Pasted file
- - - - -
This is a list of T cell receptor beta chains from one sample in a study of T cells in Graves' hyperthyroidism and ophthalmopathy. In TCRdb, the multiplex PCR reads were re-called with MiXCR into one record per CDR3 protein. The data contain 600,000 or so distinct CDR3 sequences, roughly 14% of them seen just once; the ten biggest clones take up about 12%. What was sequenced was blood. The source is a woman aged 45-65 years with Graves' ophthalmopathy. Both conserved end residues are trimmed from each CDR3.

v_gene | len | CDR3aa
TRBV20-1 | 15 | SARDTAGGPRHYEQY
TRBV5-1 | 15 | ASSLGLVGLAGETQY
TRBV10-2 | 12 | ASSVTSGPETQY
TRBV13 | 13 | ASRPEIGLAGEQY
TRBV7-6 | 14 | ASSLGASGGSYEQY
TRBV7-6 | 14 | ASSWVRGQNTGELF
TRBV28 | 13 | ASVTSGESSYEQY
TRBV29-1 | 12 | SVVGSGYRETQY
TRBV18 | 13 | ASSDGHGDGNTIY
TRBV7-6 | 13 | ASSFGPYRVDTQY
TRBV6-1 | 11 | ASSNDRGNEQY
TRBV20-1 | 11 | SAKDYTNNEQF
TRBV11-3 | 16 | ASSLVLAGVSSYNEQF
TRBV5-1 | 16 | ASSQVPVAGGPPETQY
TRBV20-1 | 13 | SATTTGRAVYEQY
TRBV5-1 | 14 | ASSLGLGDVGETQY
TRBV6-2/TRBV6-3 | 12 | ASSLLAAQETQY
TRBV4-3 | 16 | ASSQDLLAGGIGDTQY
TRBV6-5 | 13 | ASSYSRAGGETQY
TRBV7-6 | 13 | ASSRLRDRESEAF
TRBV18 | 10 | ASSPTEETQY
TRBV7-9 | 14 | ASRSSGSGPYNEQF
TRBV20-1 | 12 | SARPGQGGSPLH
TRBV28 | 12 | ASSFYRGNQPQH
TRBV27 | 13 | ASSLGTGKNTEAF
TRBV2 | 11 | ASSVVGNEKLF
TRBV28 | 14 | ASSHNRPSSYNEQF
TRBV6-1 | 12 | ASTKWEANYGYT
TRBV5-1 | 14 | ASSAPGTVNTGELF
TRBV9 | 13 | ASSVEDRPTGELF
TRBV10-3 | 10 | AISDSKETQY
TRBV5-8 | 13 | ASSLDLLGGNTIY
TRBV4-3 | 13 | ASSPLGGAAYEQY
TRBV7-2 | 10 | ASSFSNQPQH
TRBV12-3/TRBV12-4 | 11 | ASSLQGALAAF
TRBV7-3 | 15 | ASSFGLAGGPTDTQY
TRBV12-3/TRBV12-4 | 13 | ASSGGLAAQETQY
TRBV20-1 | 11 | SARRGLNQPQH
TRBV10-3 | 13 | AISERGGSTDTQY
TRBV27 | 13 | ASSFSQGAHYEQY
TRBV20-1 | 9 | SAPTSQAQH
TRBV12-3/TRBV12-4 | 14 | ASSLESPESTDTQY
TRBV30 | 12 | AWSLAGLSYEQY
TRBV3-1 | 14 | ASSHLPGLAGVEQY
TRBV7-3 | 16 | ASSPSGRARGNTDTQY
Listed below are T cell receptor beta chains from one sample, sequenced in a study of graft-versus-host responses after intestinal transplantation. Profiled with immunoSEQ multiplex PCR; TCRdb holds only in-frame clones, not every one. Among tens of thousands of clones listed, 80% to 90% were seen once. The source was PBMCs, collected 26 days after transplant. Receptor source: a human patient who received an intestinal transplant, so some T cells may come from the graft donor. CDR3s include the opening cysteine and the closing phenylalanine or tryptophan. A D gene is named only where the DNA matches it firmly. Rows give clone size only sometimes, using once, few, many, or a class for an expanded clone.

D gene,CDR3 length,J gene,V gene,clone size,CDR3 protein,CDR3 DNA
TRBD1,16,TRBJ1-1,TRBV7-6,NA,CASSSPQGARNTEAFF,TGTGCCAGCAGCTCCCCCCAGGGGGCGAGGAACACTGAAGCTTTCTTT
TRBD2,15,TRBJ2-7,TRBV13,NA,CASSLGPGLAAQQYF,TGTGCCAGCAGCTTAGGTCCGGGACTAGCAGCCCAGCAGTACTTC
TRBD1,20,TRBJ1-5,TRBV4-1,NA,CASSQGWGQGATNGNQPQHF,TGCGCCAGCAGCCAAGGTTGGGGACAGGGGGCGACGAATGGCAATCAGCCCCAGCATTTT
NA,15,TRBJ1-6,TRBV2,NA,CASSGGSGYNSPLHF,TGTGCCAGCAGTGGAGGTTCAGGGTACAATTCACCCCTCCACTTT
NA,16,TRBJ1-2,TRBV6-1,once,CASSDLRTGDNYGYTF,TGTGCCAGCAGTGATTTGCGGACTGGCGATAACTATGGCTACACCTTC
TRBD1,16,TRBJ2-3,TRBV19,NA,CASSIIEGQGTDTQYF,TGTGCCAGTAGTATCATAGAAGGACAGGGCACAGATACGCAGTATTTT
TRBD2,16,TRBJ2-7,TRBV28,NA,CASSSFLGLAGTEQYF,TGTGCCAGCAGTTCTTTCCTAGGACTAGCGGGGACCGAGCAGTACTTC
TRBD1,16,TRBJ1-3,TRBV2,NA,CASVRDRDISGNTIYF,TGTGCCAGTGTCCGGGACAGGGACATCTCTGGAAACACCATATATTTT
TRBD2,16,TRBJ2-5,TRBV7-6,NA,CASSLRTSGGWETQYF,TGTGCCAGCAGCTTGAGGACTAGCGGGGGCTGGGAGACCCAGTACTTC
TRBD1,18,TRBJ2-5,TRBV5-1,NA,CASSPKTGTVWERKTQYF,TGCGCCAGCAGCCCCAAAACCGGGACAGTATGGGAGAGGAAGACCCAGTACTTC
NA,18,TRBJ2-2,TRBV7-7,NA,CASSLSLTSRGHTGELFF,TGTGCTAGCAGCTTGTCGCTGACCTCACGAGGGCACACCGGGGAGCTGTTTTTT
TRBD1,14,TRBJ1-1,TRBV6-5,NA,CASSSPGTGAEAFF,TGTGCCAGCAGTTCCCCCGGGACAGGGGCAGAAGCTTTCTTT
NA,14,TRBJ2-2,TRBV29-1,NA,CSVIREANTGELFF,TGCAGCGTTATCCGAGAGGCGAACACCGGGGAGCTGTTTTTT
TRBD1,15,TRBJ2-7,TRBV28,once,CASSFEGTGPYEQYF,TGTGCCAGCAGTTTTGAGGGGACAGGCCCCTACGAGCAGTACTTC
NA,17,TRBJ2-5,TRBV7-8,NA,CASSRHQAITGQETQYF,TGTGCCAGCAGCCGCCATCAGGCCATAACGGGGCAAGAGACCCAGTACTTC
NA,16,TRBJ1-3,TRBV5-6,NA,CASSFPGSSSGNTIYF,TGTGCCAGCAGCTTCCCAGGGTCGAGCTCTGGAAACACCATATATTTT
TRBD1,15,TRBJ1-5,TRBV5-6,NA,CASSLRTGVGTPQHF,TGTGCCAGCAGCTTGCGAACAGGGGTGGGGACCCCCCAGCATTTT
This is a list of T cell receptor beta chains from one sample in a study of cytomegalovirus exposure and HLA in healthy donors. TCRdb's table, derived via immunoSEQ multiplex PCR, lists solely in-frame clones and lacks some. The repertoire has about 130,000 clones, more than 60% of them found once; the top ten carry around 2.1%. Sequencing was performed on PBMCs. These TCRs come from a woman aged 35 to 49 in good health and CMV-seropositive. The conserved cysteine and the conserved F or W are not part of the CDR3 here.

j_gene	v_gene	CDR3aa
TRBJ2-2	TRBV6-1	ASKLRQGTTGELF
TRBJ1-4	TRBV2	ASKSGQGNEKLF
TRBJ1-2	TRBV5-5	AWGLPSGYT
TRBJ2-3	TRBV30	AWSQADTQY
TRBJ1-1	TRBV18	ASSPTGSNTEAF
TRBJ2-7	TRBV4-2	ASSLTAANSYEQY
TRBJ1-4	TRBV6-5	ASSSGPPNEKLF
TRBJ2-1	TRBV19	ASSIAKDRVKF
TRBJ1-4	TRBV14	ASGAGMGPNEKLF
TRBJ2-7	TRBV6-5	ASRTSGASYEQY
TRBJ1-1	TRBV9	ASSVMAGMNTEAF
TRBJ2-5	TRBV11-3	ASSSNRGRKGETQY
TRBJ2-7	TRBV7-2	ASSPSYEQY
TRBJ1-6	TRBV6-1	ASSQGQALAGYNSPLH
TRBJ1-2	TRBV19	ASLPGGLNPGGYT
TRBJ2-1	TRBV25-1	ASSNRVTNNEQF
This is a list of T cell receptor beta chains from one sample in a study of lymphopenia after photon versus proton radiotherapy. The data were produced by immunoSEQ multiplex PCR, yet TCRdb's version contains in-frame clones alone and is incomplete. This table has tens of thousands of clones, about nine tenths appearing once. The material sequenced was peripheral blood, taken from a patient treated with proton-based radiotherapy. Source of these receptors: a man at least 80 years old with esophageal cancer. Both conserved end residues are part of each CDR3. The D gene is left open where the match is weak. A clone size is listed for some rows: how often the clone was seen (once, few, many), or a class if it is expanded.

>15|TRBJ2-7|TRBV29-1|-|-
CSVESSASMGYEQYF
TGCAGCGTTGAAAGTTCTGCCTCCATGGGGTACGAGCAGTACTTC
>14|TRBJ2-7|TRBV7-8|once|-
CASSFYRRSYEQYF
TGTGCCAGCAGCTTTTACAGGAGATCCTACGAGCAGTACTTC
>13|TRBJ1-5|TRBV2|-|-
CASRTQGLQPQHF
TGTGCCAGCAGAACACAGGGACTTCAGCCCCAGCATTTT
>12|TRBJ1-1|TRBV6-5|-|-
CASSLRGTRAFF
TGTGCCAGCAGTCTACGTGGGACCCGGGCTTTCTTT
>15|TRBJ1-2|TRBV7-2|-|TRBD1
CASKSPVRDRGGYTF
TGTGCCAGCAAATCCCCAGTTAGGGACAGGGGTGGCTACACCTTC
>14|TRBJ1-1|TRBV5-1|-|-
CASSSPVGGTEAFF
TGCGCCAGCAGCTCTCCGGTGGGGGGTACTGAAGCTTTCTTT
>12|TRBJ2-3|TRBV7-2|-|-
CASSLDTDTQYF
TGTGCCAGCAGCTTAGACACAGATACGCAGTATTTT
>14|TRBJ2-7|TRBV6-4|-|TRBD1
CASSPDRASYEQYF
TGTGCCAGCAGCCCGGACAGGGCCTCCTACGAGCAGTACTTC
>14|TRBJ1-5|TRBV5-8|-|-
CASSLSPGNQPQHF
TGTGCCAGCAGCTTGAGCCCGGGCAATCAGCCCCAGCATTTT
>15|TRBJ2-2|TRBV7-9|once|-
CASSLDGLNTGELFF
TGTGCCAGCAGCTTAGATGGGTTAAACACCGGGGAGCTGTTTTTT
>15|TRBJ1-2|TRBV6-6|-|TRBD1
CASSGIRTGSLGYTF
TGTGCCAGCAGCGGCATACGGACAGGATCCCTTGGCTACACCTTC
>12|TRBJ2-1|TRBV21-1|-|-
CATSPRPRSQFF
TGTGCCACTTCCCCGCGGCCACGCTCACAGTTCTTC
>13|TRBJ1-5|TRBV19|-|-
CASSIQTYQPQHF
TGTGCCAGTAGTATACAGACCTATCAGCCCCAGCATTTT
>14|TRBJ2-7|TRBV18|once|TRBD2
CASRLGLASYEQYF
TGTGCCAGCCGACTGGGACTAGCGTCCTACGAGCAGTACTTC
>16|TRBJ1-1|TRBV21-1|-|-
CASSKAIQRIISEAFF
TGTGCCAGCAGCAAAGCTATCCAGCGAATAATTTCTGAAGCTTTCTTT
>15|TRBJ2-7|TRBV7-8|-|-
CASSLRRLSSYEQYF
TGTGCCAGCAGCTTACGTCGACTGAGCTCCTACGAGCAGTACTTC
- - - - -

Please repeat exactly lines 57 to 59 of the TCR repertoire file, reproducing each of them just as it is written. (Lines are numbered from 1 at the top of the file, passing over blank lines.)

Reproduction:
TRBD1,16,TRBJ1-3,TRBV2,NA,CASVRDRDISGNTIYF,TGTGCCAGTGTCCGGGACAGGGACATCTCTGGAAACACCATATATTTT
TRBD2,16,TRBJ2-5,TRBV7-6,NA,CASSLRTSGGWETQYF,TGTGCCAGCAGCTTGAGGACTAGCGGGGGCTGGGAGACCCAGTACTTC
TRBD1,18,TRBJ2-5,TRBV5-1,NA,CASSPKTGTVWERKTQYF,TGCGCCAGCAGCCCCAAAACCGGGACAGTATGGGAGAGGAAGACCCAGTACTTC